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Report: Continued trouble in Canadian manufacturing sector in July

PMI at a 25-month low in July, as per S&P Global Canada Manufacturing data


August 2, 2022  by Manufacturing AUTOMATION/ S&P Global Canada Manufacturing

July was another slow month for Canadian manufacturers after a slow June. Overall business conditions improved at the weakest rate in over two years.

The seasonally adjusted S&P Global Canada Manufacturing Purchasing Managers’ Index (PMI) registered at 52.5 in July, down from 54.6 in June. The latest reading signalled 25 continuous months of growth. However, the improvement was the weakest in this sequence.

The latest survey revealed renewed declines in output and new orders while employment growth softened. Export sales were a particular drag on the sector in July. New work from abroad fell to the greatest extent for 25 months.

On the price front, sharp cost pressures continued to mount with higher material, foodstuff and transportation costs often mentioned as the main drivers of inflation. Panellists reportedly passed on rising cost burdens as part of efforts to protect profit margins. That said, the rates of input cost and output price inflation eased to five-month lows in both cases.

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The two largest components of the PMI by weight – output and new orders – were behind the latest moderation. Both fell in July and for the first time in just over two years.

Weak client demand combined with sharply rising prices resulted in a decline in output in July. This signalled the first contraction since the outbreak of the pandemic in March-June 2020. The rate of decline was marginal, however, with around 17 percent of firms recording a contraction while 14 percent registered an increase in production levels.

Commenting on the latest survey results, Shreeya Patel, Economist at S&P Global Market Intelligence said, “Latest PMI data revealed another slowdown in operating conditions in Canada’s manufacturing sector with the PMI at its lowest point for just over two years. Behind the latest moderation were contractions in both output and new orders which fell for the first time since the pandemic began in the first half of 2020.”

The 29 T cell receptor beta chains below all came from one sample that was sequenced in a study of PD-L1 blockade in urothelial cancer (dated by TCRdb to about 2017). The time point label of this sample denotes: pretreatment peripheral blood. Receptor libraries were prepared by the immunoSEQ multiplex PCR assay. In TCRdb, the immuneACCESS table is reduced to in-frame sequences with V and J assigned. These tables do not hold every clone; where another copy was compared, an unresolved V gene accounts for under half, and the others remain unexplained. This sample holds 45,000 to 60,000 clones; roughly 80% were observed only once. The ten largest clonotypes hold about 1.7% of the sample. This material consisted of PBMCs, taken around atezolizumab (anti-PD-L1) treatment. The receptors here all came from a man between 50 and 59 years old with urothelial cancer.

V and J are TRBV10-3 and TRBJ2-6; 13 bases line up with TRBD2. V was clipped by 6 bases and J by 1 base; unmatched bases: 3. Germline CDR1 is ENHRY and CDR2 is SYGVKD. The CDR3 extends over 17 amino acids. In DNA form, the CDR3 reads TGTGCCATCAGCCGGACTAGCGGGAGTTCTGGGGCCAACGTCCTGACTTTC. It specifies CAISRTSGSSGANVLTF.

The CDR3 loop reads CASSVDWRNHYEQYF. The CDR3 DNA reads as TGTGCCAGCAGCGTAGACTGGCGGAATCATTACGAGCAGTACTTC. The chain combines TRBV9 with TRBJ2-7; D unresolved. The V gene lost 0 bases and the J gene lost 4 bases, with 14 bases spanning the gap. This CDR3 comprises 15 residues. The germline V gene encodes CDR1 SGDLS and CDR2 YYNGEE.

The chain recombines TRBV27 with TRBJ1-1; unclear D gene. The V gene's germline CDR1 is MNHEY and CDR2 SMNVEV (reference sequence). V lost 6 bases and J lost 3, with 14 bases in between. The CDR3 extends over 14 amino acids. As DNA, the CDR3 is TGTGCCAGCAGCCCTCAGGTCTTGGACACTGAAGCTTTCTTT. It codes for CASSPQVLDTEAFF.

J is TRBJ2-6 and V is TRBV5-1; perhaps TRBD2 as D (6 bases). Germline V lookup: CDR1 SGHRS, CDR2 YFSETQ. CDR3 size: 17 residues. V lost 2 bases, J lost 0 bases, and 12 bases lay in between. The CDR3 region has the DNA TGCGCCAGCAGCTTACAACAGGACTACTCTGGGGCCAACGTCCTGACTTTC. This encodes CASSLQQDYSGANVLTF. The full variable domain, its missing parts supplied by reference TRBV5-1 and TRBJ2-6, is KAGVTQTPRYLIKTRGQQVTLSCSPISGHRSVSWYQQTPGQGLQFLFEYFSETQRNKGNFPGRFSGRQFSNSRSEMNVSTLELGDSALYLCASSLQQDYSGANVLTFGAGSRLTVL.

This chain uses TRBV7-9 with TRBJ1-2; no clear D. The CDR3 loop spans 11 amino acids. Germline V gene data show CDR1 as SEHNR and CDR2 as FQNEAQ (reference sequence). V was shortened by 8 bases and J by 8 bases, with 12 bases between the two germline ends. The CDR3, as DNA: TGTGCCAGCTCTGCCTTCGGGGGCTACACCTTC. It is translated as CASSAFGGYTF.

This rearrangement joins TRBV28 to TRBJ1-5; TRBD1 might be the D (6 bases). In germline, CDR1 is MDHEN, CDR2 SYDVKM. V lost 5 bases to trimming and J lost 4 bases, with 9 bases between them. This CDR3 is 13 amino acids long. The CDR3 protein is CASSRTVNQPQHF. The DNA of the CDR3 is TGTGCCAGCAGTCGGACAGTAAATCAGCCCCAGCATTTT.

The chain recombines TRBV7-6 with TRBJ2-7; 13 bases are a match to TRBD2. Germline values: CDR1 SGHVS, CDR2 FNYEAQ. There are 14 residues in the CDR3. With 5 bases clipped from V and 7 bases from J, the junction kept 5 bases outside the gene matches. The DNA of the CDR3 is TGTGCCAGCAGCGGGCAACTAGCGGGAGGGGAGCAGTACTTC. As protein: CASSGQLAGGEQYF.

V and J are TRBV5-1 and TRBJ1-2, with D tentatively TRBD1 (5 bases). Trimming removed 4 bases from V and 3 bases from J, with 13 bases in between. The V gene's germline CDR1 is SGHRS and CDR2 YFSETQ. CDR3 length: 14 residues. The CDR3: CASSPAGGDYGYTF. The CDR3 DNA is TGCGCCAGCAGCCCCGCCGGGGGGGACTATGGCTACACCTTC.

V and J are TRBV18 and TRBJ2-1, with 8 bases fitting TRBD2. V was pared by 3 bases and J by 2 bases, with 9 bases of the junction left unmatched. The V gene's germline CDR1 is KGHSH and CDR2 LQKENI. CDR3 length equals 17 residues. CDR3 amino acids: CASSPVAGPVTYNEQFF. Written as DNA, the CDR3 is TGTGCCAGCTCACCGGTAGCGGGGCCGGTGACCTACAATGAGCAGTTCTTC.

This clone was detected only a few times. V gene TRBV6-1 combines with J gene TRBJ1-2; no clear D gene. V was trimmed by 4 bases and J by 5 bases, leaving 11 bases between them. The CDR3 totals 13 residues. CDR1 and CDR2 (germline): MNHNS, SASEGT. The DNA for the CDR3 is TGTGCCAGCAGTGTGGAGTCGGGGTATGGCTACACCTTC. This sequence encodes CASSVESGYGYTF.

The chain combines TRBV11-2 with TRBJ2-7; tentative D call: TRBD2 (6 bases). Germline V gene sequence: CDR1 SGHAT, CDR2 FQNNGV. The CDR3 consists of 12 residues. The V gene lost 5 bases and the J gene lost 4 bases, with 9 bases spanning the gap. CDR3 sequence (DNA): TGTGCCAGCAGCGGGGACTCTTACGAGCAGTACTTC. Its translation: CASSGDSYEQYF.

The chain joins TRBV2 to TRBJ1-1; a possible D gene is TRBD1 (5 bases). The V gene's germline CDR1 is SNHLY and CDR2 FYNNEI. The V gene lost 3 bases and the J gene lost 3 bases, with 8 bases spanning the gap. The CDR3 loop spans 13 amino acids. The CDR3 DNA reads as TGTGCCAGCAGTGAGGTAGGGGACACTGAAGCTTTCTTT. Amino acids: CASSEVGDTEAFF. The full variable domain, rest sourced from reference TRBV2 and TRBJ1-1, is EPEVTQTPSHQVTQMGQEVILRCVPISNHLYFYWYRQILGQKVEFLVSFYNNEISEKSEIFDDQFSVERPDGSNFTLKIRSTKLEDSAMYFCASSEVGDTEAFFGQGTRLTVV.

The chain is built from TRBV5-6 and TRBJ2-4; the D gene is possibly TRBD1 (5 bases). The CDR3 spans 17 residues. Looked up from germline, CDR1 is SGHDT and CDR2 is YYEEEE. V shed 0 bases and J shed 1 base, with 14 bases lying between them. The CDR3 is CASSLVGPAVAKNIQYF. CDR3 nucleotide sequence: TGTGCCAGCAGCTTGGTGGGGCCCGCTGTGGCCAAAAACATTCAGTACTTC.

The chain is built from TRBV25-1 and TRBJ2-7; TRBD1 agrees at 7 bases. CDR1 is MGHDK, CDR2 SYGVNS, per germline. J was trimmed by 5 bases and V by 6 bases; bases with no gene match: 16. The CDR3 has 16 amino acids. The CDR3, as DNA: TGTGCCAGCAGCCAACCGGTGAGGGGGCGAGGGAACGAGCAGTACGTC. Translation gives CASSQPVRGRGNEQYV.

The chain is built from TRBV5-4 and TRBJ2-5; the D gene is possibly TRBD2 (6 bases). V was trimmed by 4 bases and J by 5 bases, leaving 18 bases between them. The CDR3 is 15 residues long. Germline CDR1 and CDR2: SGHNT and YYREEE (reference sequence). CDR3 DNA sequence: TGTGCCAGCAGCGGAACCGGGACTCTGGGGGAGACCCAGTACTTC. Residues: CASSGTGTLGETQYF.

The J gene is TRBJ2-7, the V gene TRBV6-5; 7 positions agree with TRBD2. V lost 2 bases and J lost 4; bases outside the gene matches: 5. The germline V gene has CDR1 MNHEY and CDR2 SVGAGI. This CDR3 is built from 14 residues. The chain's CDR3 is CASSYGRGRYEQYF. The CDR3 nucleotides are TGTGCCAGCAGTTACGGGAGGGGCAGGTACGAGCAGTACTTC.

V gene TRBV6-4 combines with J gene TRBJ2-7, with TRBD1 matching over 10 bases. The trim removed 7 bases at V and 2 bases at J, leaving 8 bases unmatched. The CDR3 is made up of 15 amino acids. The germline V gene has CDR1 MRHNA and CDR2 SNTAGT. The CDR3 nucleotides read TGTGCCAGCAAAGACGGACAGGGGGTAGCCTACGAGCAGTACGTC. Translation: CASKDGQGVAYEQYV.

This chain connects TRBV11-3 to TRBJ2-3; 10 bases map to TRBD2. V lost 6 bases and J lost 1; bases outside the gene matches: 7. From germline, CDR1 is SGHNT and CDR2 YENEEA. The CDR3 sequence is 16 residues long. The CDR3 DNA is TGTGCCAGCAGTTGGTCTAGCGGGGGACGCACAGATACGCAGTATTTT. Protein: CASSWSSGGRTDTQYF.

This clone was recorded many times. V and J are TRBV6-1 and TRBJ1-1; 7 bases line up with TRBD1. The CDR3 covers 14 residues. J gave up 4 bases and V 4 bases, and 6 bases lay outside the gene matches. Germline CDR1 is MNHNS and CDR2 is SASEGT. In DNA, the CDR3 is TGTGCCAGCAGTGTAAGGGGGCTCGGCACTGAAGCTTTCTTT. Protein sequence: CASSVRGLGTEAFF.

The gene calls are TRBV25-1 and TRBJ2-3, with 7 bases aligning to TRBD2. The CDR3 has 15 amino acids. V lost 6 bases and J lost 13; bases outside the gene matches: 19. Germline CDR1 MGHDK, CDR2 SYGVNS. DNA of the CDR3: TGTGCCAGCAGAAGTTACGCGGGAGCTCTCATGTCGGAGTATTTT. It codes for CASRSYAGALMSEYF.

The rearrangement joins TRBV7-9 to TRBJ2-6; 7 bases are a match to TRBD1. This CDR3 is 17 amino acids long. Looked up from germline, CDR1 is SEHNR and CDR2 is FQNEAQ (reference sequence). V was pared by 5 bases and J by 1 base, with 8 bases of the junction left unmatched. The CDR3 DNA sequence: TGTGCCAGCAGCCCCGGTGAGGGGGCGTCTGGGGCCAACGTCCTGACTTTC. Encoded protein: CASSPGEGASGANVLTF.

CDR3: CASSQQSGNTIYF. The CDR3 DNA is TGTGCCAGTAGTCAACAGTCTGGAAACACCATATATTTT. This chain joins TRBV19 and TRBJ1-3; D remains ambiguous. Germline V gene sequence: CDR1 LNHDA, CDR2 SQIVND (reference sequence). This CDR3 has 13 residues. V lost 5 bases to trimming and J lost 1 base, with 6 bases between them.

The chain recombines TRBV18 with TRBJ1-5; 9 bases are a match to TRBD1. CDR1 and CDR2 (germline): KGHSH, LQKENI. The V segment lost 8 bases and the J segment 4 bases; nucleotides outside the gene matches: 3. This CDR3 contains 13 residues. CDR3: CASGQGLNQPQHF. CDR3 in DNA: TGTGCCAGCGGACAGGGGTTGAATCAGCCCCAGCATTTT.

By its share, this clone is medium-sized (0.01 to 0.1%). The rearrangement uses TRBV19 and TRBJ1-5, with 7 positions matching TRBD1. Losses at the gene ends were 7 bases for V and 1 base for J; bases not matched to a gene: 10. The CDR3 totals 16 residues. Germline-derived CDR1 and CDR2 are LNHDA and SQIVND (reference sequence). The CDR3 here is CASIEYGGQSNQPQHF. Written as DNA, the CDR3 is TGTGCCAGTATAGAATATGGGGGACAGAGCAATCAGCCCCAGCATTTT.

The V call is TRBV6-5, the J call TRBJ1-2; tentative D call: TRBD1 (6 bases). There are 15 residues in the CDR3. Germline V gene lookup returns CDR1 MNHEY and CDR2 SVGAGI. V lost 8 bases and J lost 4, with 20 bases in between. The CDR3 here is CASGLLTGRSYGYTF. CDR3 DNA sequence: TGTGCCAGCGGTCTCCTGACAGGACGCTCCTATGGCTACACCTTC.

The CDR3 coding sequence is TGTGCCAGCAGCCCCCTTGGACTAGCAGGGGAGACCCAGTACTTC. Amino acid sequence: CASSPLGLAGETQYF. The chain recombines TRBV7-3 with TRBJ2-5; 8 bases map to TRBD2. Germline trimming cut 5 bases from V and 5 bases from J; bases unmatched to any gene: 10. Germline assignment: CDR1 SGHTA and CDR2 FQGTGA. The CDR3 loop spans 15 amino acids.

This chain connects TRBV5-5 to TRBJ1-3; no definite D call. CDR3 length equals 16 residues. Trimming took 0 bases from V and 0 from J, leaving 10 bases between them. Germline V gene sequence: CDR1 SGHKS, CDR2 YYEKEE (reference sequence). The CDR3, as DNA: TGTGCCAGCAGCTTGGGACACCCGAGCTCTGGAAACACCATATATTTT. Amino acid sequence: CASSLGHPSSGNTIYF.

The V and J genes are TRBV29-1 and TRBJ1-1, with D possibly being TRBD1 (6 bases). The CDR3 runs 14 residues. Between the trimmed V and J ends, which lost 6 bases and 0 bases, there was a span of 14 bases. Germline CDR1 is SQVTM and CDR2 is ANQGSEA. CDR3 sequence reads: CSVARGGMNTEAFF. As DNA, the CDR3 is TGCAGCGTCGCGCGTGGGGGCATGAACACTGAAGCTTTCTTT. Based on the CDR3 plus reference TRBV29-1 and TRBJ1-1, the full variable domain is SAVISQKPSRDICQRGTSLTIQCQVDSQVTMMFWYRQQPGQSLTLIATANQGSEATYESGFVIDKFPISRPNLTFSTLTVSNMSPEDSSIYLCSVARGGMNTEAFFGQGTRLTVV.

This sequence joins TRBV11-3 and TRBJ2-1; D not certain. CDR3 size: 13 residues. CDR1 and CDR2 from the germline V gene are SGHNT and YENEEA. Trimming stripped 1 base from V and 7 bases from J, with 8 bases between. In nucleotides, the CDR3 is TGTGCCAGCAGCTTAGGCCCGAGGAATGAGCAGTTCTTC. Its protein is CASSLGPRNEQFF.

New orders fell moderately, which ended two years of new order growth. Sales to foreign markets meanwhile fell for the second month in a row, and at a quicker pace in July. Anecdotal evidence pointed to weaker demand from the American market.

Subdued demand conditions paired with weak input availability led to a slower increase in buying activity. In fact, purchases rose at the slowest pace for just over two years. Pre-production inventories rose at a quicker pace, however, with firms reporting lower output requirements resulted in a build-up of inventories.

“Firms continue to face sharply rising costs, which have been exacerbated by the war in Ukraine and lockdowns in China. Policymakers have reaffirmed their stance on tackling inflation by raising interest rates by a full percentage point last month,” said Patel.

Softer increases in workloads led to a slower round of job creation at the start of the third quarter. Employment levels rose at the weakest rate for a-year-and-a-half. According to panel comments, restructuring efforts led some firms to cut headcounts.

With demand conditions subdued, firms concentrated their efforts on building post-production inventories which increased for the first time in 16 months. Backlogs meanwhile rose slightly, and at the joint-weakest pace for two years.

Turning to prices, input price inflation eased to a five-month low in July but remained robust and much quicker than the long-run series average. Higher prices were attributed to the war in Ukraine and lockdowns in China. Rising fuel, transportation, labour and food costs were often mentioned by panellists.

Selling prices charged for Canadian manufactured goods also rose sharply in July, but at a softer pace to that seen in June. The rate of inflation was the weakest since February, and below the average seen for 2022 so far.

Finally, manufacturers in Canada remained optimistic about their output levels in the year ahead. Firms mentioned hopes of greater demand and successful new product launches. That said, sentiment was below the long-run average with recession concerns weighing slightly on hopes.

“Companies in Canada will hope price pressures continue to ease and demand from both international and domestic markets improves. In the meantime, firms remain cautiously optimistic about their 12-month outlook for output,” concluded Patel.


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